Friday Musings: The Hemingway Daiquiri

Friday Musings: The Hemingway Daiquiri

hemdaiquiriWhen in Havana, Ernest Hemingway spent a good deal of his time in a bar called El Floridita. It is said that he asked the bartender there, whose name was Constantino Ribalaigua Vert, to make him a daiquiri with “half the sugar and double the booze.” Since the original would have contained only rum, lime juice, and sugar, changing those ratios would have created a very unbalanced drink. According to Hemingway, “it was good, it was a fine drink” and he claimed to hold the record for drinking 16 double Daiquiris in one night! And to think he was worried about sugar!! Hemingway may have loved his version of the cocktail, but over time it proved to be too bland, too tart, and too boozy. It eventually morphed into something a bit different with the addition of Maraschino liqueur and grapefruit juice. Most people feel the need to also add the sugar back in by using simple syrup; I know for certain that I do.

Original Daiquiri

2 oz light rum such as Bacardi
1/2 oz fresh lime juice
1/2 oz simple syrup*
Lime wheel for garnishing

Add all the ingredients to the bottom half of a shaker tin. Add your one large cube, and 2 small, or fill 2/3 full with regular ice. Shake until very cold. Double strain using a Hawthorne strainer and a mesh strainer into a chilled cocktail glass.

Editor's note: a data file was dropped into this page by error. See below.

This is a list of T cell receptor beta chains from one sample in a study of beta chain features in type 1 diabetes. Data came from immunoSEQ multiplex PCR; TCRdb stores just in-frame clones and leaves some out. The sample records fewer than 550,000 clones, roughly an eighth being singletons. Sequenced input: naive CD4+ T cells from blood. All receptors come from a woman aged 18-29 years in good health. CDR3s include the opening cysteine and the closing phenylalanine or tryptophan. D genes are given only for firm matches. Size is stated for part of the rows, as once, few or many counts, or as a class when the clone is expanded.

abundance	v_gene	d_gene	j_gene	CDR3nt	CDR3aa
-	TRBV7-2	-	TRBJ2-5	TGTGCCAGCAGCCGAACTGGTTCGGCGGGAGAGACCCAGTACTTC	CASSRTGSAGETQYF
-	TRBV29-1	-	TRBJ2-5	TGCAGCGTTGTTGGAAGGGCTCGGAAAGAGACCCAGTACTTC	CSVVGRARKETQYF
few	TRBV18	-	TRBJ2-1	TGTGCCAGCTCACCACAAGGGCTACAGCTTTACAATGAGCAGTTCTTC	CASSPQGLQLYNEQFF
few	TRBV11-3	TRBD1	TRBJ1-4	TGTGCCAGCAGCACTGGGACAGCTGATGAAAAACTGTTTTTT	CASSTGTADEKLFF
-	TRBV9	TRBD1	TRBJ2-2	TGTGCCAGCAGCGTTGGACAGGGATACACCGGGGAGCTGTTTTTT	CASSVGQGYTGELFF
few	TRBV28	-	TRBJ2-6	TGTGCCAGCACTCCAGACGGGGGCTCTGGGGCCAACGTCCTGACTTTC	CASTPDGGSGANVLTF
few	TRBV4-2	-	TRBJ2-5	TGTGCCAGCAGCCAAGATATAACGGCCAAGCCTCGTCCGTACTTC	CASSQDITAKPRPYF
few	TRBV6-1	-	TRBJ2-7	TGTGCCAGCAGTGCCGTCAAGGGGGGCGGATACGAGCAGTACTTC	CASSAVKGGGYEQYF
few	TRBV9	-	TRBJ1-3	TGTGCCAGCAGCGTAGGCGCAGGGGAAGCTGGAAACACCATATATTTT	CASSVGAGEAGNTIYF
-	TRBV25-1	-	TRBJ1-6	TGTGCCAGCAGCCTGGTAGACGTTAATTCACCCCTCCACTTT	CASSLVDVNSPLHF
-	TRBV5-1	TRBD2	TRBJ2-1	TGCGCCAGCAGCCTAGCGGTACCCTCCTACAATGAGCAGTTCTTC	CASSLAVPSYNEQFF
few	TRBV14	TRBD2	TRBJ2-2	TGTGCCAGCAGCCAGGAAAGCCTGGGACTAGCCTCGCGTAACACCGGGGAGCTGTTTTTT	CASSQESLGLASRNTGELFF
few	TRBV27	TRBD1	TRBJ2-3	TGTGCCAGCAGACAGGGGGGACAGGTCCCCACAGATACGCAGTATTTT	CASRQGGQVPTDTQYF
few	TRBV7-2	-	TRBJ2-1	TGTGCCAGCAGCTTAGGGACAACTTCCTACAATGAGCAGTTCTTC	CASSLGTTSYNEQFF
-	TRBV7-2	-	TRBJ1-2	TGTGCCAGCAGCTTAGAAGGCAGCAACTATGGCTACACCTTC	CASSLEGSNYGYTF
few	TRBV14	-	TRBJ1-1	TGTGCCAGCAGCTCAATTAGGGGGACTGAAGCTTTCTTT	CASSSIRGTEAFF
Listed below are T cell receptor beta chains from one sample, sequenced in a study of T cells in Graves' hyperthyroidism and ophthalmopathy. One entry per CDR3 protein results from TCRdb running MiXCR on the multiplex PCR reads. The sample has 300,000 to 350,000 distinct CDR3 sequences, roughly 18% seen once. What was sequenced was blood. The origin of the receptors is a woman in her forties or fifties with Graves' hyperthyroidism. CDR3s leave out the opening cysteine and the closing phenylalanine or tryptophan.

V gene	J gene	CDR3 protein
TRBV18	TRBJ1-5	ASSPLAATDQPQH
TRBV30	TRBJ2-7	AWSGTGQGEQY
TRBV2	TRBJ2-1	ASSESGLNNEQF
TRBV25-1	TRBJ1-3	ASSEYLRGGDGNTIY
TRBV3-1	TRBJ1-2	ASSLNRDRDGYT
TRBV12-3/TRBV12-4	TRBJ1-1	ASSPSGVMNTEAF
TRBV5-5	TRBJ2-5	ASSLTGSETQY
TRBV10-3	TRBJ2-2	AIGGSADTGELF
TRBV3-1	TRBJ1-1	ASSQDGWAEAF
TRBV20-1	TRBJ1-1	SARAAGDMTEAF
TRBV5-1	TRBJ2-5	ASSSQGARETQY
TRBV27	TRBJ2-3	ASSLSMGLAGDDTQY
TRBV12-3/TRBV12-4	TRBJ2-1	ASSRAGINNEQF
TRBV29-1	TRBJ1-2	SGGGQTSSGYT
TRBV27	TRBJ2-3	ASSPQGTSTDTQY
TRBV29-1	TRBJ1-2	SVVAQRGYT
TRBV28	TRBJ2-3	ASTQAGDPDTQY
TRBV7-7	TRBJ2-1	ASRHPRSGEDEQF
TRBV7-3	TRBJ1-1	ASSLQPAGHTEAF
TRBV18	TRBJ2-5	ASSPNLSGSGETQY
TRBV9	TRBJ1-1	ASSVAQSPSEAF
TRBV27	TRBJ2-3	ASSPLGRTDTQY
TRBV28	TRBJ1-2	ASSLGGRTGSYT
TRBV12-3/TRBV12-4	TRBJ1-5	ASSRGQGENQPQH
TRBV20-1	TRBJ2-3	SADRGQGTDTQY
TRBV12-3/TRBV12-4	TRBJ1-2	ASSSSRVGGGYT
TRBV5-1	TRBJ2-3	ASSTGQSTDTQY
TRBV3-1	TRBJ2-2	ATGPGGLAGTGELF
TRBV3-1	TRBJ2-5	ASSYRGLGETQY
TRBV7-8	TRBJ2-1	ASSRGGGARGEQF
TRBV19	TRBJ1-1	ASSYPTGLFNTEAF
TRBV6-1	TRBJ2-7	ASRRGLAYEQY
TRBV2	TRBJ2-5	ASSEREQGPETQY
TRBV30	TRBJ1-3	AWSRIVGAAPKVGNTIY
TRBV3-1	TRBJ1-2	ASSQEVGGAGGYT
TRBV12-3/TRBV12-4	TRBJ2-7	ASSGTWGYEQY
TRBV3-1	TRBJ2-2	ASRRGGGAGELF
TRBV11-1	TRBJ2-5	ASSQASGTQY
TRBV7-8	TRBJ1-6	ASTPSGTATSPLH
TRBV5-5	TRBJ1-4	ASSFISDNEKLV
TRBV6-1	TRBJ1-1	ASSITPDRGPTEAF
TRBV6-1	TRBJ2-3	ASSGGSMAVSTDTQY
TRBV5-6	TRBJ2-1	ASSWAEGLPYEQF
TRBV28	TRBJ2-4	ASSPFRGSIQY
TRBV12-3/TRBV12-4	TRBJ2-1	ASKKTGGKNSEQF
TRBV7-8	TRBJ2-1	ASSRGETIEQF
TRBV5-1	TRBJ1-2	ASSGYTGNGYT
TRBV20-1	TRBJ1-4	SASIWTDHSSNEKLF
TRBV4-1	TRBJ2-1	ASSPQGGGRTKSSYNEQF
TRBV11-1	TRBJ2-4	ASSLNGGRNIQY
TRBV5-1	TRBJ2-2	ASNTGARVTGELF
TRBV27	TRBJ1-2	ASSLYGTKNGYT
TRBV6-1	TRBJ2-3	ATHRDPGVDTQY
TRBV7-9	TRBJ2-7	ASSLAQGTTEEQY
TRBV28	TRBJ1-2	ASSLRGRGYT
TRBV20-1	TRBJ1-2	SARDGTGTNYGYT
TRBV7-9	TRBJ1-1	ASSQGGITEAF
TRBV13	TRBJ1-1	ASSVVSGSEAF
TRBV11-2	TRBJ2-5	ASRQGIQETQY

Hemingway Daiquiri

2 oz light rum such as Bacardi
1/2 oz Luxardo Maraschino liqueur
3/4 oz fresh lime juice
1/2 oz fresh grapefruit juice
1/2 oz simple syrup*
Lime wheel for garnishing

Add all the ingredients to the bottom half of a shaker tin. Add your one large cube, and 2 small, or fill 2/3 full with regular ice. Shake until very cold. Double strain using a Hawthorne strainer and a mesh strainer into a chilled cocktail glass.

*To make the simple syrup combine equal parts sugar and water and bring to a gentle boil until the liquid is clear. Store in a mason jar in the fridge for about a month.

You can also batch these Daiquiris in a blender with ice if you want more of a slushy drink. For one drink, simply pour over crushed ice. I would use wineglasses here instead of cocktail glasses.

Daiquiris are traditionally thought of as summertime drinks, but with a few changes we can easily transition them into cocktails for the colder months. Think along the lines of an aged rum like the Appleton Estate I used for the East India Trading Co. cocktail, winter citrus like blood oranges or Meyer lemons, simple syrups that are infused with spices like the Tippleman’s Burnt Sugar syrup that I used in my Rum and Root Old-fashioned, and liqueurs that have the same flavor profile like Dry Curaçao, Apricot Liqueur, and even an Amaro like Montenegro. Just keep the ratios the same as those in the Hemingway Daiquiri, and then adjust from there if you think you need to. The possibilities are endless – I can’t wait to try some of them!

Have a great weekend! See you all on Monday when we’ll be talking about that friend that gets you into trouble all the time… you guessed it – her name is Tequila.

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